I suppose we will have to take the bill to committee to better understand from the bureaucrats why they let this process turn into the farce that it is today.

  (1220)  

    Mr. Speaker, the hon. member's question points to the history of the federal government's failure to acknowledge its responsibility for aboriginal people in Newfoundland. Since 1949 the aboriginal people in Newfoundland have been seeking recognition. The Mi'kmaq were denied recognition or status under the Indian Act and thus the right to access the programs and benefits that such status entails. This is the first opportunity for them to seek that recognition.
    Despite the criteria and the people who have negotiated this agreement for a particular subset of, I guess, I could call it, the Mi'kmaq—those who live in certain communities and have an attachment to those communities—obviously everyone else who has a claim to aboriginal status based on their ancestry and rights in existence or inherent rights are seeking recognition through this process. That exposes the unfairness.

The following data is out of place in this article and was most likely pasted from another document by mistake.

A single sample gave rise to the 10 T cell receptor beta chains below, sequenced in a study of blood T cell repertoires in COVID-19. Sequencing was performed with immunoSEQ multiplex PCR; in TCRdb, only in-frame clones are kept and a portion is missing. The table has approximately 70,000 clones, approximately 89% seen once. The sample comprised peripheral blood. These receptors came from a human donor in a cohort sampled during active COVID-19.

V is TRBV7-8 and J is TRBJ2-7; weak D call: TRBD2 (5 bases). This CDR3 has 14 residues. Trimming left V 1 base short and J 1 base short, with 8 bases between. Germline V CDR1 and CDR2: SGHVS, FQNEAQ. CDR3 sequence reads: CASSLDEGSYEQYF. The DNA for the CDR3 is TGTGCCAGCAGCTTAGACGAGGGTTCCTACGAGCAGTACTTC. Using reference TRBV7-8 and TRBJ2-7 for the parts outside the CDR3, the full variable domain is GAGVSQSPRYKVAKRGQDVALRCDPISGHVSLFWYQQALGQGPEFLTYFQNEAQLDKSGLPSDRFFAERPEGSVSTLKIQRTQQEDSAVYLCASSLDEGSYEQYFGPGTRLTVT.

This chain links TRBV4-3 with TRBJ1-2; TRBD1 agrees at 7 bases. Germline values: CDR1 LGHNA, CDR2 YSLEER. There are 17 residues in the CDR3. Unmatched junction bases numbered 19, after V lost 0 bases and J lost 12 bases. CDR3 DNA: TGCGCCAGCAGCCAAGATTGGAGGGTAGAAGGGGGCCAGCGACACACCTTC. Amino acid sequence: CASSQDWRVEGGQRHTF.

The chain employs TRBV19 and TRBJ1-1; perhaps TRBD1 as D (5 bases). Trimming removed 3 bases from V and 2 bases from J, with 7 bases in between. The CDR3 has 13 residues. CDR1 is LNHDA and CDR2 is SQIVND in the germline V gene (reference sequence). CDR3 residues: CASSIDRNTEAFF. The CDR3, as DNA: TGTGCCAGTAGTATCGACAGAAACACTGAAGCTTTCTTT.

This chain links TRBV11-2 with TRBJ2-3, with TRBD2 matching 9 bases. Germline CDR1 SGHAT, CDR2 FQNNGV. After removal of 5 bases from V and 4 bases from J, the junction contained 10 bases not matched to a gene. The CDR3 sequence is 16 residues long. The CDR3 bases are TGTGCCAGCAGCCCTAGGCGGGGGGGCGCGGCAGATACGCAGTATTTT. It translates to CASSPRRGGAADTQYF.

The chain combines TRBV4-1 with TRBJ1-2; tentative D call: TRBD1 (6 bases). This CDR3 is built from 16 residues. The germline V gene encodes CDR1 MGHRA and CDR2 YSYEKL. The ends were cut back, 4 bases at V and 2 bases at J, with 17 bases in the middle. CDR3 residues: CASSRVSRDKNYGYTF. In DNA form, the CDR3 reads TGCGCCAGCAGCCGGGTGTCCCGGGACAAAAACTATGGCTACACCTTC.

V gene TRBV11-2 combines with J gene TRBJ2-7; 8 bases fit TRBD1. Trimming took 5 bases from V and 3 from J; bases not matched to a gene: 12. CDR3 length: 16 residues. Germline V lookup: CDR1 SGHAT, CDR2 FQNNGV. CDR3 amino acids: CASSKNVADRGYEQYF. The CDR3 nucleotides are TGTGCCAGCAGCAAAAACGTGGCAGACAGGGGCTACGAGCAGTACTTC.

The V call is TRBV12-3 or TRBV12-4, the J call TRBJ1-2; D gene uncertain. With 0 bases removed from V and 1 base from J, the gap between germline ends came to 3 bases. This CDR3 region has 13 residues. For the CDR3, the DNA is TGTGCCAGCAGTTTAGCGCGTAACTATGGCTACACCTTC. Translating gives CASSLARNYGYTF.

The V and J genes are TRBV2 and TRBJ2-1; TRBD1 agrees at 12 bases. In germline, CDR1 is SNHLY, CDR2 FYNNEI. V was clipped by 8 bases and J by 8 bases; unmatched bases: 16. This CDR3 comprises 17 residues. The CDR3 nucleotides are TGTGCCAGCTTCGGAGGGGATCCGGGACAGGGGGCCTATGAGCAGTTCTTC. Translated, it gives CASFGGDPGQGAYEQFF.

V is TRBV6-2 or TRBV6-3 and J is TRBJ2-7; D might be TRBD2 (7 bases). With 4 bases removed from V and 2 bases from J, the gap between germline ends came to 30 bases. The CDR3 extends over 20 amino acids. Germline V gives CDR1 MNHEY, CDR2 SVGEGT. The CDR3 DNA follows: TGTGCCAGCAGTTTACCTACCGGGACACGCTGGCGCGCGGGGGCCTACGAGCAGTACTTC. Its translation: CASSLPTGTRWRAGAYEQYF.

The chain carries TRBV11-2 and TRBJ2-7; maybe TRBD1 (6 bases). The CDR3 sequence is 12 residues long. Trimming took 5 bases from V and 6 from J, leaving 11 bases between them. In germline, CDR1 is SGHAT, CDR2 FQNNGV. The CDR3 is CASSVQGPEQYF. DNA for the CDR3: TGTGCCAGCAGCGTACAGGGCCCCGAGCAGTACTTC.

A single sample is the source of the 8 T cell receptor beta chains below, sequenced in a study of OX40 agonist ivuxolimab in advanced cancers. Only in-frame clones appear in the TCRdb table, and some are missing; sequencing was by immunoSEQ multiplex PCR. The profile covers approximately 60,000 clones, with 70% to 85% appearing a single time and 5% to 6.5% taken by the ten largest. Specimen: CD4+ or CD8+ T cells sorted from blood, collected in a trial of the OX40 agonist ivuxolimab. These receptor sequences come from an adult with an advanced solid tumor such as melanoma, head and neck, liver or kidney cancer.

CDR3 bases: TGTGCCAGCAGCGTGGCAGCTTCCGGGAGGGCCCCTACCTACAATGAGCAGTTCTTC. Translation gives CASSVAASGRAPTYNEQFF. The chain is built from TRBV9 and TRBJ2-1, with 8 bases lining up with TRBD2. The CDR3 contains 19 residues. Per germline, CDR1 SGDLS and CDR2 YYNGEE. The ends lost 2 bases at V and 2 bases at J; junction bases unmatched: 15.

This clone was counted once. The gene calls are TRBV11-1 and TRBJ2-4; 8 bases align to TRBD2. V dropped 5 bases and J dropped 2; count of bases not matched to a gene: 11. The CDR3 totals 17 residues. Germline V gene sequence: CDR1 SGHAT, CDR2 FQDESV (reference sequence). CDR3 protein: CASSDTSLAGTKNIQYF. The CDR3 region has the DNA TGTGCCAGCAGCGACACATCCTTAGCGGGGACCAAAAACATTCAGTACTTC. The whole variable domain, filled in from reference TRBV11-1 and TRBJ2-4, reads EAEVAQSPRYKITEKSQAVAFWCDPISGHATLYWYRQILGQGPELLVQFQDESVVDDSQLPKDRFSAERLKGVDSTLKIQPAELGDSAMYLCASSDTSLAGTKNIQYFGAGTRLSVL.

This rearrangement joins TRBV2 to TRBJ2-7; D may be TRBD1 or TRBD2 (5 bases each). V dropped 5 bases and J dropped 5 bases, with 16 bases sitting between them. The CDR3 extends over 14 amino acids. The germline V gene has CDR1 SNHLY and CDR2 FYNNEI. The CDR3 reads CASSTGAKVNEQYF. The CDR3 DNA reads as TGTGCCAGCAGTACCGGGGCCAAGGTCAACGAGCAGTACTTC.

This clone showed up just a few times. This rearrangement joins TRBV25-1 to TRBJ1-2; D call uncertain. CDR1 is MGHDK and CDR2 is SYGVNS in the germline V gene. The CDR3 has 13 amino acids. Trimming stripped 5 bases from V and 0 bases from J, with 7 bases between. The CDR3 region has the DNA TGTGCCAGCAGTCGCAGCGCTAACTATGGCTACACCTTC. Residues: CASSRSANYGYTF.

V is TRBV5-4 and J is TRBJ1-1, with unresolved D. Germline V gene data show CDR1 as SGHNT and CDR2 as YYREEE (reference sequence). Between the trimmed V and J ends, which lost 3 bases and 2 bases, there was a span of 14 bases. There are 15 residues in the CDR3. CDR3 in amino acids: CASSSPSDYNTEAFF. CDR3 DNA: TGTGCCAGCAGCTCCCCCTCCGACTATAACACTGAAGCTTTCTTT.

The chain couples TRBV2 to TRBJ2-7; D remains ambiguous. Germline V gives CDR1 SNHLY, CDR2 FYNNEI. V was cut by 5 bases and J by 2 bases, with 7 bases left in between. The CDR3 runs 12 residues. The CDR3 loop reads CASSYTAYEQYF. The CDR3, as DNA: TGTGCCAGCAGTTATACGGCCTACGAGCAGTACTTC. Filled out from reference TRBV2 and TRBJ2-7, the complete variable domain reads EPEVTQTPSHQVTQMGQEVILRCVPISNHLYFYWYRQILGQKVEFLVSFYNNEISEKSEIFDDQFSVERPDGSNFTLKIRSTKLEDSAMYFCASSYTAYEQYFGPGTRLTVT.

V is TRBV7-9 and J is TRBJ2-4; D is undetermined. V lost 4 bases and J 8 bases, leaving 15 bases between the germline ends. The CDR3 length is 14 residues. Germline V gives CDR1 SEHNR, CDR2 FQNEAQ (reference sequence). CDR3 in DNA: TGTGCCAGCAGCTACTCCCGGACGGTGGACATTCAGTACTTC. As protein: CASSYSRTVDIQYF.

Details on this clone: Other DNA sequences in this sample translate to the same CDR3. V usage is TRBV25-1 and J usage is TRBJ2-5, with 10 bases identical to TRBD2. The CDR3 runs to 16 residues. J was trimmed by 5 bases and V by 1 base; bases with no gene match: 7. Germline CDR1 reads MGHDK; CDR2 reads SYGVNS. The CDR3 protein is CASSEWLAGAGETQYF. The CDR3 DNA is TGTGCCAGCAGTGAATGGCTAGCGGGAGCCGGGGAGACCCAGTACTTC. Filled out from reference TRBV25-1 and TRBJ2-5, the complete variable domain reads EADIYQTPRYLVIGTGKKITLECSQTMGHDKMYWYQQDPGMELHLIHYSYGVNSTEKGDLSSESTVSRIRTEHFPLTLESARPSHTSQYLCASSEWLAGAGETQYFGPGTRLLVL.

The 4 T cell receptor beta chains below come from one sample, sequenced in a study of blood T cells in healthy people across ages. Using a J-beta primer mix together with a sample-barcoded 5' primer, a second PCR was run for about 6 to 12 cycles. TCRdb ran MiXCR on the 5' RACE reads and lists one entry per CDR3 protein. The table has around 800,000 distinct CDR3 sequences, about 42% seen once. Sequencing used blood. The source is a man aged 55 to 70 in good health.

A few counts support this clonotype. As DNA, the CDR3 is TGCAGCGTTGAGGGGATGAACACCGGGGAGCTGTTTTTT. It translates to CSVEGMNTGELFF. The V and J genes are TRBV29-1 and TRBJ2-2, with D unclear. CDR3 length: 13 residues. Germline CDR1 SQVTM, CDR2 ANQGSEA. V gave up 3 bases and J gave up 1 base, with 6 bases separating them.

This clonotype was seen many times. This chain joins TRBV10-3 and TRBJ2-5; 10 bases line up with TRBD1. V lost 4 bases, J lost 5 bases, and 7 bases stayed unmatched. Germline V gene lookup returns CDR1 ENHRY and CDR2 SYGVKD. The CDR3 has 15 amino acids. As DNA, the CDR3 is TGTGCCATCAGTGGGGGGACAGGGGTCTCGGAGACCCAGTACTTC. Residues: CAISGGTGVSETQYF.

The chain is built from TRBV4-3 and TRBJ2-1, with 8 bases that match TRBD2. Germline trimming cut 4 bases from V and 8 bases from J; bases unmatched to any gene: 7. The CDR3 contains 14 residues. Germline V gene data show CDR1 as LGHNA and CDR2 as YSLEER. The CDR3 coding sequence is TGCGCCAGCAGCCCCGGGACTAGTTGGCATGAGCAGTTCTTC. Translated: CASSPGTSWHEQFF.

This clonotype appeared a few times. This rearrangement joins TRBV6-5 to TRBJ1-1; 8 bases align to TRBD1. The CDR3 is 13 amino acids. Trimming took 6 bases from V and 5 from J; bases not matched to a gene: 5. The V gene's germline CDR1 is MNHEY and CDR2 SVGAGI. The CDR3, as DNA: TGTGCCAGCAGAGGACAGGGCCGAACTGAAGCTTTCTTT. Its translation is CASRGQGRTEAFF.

Mr. Speaker, I rise today to speak to Bill C-25, the Qalipu Mi'kmaq First Nation act. It is most important that we put this bill into perspective.
    We cannot lose sight of what the agreements behind this bill are attempting to redress. The legal rights of Newfoundland's Mi'kmaq people have been in limbo since their status under the Indian Act was left unresolved in 1949, when Newfoundland joined Confederation. Exclusion from status under the Indian Act not only denied Newfoundland's Mi'kmaq people access to the supports that are available to other first nations with that status, but it also robbed them of recognition of their identity and cultural heritage.

[Translation]

    The damage done and the marginalization of several generations led many people to hide their aboriginal ancestry. As a result, huge segments of family histories were lost forever.

[English]

    Decades of unsuccessful negotiations and protracted legal action over a period of many governments meant that this fundamental issue remained unresolved for far too long.